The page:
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Social media regulation may be near: ‘Taking no action is no longer an option,’ Broad College expert writes

By Omar Sofradzija, communications manager

Whether through self-regulation or external oversight, social media’s Wild West days of anything-goes content may be nearing an end, Eli Broad College of Business associate professor Anjana Susarla wrote in a recent essay.

“It’s true that overregulation does run the risk of censorship and limiting free expression. But the dangers of too little regulation are already clear, in the toxic hate, fake news, and intentionally misleading propaganda proliferating online and poisoning democracy. In my view, taking no action is no longer an option,” Susarla, of the Department of Accounting & Information Systems, wrote in the essay distributed last month by the Conversation.

The Conversation is an independent and nonprofit source of news, analysis, and commentary from academic experts. Susarla’s essay has been shared by several more traditional and niche news organizations, including the Associated Press and the Chicago Tribune, among others.

Social media behemoth Facebook is well aware of its tenuous position as of late.

Anjana
Anjana Susarla

“When Facebook recently removed several accounts for trying to influence the 2018 midterm elections, it was the company’s latest move acknowledging the key challenge facing the social media giant: it is both an open platform for free expression of diverse viewpoints and a public utility on which huge numbers of people – and democracy itself – rely for accurate information,” Susarla wrote.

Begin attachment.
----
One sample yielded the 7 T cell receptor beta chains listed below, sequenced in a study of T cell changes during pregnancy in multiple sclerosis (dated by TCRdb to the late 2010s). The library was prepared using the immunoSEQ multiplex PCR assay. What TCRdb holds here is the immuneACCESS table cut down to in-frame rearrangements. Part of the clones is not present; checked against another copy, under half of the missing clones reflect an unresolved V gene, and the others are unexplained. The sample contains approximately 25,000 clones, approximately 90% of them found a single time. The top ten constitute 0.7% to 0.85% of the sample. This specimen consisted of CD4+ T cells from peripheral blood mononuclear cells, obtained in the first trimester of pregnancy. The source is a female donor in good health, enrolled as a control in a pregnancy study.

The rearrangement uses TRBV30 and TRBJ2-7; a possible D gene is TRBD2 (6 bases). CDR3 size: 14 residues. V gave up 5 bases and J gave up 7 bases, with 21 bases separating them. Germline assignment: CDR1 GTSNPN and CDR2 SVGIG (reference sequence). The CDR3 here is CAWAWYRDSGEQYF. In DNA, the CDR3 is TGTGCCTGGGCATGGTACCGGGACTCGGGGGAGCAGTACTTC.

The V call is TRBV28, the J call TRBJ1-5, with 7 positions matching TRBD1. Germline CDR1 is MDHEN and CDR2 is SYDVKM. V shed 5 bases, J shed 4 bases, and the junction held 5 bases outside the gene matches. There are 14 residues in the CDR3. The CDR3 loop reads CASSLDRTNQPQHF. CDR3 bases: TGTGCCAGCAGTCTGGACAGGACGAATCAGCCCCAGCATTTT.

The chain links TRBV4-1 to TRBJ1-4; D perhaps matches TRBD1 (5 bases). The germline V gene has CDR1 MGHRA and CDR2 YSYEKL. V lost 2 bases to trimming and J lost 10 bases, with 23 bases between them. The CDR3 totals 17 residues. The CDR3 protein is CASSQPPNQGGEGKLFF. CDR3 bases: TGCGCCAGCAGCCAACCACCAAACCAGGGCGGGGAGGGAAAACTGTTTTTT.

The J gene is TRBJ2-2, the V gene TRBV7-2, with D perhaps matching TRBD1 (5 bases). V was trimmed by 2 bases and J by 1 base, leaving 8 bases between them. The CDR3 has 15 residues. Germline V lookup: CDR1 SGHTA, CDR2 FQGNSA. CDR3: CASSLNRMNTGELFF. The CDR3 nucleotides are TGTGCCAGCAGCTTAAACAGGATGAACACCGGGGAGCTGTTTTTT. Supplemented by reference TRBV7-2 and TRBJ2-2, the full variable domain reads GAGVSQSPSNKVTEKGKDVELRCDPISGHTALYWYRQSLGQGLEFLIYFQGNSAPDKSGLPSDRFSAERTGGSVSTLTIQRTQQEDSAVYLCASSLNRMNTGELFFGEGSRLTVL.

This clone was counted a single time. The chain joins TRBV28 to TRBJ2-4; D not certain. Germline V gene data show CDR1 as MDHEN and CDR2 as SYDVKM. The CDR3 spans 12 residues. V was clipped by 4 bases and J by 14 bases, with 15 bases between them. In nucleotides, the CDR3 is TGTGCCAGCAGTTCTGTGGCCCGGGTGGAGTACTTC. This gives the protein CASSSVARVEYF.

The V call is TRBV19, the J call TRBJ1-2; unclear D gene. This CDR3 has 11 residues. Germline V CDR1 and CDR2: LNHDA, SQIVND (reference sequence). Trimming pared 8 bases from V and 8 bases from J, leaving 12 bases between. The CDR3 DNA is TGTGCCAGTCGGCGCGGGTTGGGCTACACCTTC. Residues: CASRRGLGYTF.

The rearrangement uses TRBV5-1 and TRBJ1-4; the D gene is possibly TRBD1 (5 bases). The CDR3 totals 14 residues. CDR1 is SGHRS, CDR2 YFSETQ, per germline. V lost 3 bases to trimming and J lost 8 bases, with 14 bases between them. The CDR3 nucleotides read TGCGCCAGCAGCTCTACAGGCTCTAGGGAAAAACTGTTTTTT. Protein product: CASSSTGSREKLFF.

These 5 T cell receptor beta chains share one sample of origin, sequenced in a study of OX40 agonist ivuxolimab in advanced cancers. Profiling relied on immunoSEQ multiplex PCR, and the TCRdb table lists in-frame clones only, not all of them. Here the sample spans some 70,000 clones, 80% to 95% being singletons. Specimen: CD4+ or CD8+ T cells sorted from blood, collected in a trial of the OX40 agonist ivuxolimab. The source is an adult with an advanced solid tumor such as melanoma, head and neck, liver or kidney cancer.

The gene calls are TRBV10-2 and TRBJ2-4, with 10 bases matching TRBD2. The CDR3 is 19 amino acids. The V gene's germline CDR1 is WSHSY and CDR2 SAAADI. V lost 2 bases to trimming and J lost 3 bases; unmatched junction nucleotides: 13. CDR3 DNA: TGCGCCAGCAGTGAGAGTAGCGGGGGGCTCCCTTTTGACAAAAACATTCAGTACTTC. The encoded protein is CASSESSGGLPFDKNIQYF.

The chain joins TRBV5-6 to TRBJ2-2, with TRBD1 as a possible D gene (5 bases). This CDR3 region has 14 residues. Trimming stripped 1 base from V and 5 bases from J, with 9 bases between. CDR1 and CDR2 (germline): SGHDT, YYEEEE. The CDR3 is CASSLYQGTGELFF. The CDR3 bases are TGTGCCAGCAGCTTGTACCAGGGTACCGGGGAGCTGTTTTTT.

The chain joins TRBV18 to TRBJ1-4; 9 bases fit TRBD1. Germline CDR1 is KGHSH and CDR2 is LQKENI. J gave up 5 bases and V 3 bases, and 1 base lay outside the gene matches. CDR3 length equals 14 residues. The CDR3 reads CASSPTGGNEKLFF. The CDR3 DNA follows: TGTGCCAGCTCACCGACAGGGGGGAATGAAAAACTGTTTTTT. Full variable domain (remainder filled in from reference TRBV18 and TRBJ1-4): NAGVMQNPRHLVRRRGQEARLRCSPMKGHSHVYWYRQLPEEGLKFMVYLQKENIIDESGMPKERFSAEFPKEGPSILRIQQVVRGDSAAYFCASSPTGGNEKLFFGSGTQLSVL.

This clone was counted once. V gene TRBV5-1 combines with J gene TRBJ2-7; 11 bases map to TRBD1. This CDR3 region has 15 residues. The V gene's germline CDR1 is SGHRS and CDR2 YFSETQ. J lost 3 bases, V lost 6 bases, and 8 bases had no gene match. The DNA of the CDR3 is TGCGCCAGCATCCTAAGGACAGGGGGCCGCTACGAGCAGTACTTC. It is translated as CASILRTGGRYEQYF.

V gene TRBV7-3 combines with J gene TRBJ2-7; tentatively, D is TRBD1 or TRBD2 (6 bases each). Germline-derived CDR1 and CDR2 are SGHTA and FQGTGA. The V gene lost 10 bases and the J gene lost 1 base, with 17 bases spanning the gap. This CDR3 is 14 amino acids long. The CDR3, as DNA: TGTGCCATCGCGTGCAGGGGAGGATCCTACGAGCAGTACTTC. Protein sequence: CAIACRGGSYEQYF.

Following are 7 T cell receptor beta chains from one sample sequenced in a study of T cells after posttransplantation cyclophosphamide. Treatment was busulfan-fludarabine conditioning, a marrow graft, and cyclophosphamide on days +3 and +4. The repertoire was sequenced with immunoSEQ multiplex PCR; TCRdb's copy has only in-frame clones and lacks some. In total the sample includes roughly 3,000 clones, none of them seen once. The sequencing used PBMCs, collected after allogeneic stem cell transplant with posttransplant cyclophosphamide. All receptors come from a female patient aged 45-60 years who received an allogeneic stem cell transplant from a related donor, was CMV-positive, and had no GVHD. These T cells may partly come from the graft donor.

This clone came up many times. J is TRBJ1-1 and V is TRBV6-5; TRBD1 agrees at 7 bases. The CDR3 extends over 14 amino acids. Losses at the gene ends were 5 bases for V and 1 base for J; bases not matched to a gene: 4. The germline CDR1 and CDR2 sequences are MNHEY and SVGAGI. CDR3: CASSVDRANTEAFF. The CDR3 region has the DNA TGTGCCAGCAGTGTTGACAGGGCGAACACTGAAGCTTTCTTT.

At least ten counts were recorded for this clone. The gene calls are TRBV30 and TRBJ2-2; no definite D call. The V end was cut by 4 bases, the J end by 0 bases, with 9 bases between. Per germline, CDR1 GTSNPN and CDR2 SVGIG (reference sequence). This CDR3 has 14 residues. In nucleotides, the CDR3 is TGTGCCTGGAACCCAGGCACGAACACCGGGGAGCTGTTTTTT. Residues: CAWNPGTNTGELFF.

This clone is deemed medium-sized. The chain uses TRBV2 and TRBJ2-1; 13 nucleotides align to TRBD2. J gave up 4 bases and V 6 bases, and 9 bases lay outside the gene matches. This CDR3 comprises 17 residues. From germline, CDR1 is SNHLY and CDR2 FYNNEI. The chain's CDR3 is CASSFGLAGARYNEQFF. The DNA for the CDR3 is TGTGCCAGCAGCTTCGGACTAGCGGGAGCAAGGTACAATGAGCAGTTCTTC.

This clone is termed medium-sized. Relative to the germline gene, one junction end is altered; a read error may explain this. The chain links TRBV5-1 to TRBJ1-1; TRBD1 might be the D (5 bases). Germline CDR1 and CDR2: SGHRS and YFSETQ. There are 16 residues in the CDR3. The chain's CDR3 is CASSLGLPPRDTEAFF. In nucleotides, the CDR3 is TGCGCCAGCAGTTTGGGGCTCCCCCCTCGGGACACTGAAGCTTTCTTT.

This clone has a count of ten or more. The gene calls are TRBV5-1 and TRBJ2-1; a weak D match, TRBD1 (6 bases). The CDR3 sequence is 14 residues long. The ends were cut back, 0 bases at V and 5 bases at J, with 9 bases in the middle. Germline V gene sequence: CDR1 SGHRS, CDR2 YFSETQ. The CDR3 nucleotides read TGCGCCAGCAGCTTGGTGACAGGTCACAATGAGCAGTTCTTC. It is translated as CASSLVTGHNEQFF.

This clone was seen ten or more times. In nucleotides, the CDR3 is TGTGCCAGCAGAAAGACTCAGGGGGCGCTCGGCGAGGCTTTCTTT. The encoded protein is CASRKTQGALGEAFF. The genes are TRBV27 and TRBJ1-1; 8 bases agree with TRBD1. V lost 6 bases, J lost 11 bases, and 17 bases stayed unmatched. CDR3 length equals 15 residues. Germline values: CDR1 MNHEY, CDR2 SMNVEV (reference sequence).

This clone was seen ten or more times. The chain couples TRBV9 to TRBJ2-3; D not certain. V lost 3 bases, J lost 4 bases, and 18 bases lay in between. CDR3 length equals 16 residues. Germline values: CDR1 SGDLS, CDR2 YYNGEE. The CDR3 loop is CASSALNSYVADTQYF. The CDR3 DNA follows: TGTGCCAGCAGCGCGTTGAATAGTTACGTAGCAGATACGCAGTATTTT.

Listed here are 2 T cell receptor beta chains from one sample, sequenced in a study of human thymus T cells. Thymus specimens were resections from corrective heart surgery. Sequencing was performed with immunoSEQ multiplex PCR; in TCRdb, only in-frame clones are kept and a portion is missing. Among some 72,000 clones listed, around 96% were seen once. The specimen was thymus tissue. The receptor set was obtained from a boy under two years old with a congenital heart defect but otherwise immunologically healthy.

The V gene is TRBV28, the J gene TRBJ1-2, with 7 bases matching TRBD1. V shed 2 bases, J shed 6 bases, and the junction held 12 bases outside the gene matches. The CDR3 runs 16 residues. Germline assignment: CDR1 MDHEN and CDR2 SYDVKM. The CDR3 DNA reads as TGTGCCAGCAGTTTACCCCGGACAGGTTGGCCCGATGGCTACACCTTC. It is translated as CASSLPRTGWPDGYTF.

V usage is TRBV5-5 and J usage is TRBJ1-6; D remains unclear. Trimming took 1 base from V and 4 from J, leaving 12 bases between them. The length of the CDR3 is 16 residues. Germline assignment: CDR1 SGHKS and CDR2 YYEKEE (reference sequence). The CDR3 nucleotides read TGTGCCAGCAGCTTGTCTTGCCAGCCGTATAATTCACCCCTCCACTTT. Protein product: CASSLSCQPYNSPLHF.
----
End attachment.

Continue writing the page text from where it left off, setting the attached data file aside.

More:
To date, Facebook has struggled to balance so-called “meaningful interactions” that encourage participation and citizen engagement, and opening the door to hate speech, fake news, and interference in the democratic process, Susarla said.

“This inherent contradiction is what the company must resolve as it shifts from being just one start-up company in a crowded marketplace of big-data businesses to a public information utility with monopoly power and broad social influence,” she wrote. “Facebook used to be about extracting profit from data about its users. Now the company is starting to realize it needs its users’ trust even more than their information.”

Susarla’s research interests include empirical work on information systems focusing on contracts and sourcing, cloud computing, social media, and “big data” analytics. Her work has previously been quoted  by other news outlets including Newsweek, Sirius XM, Salon, and Pew Research.

You can read Susarla’s full essay at the Conversation’s home page.


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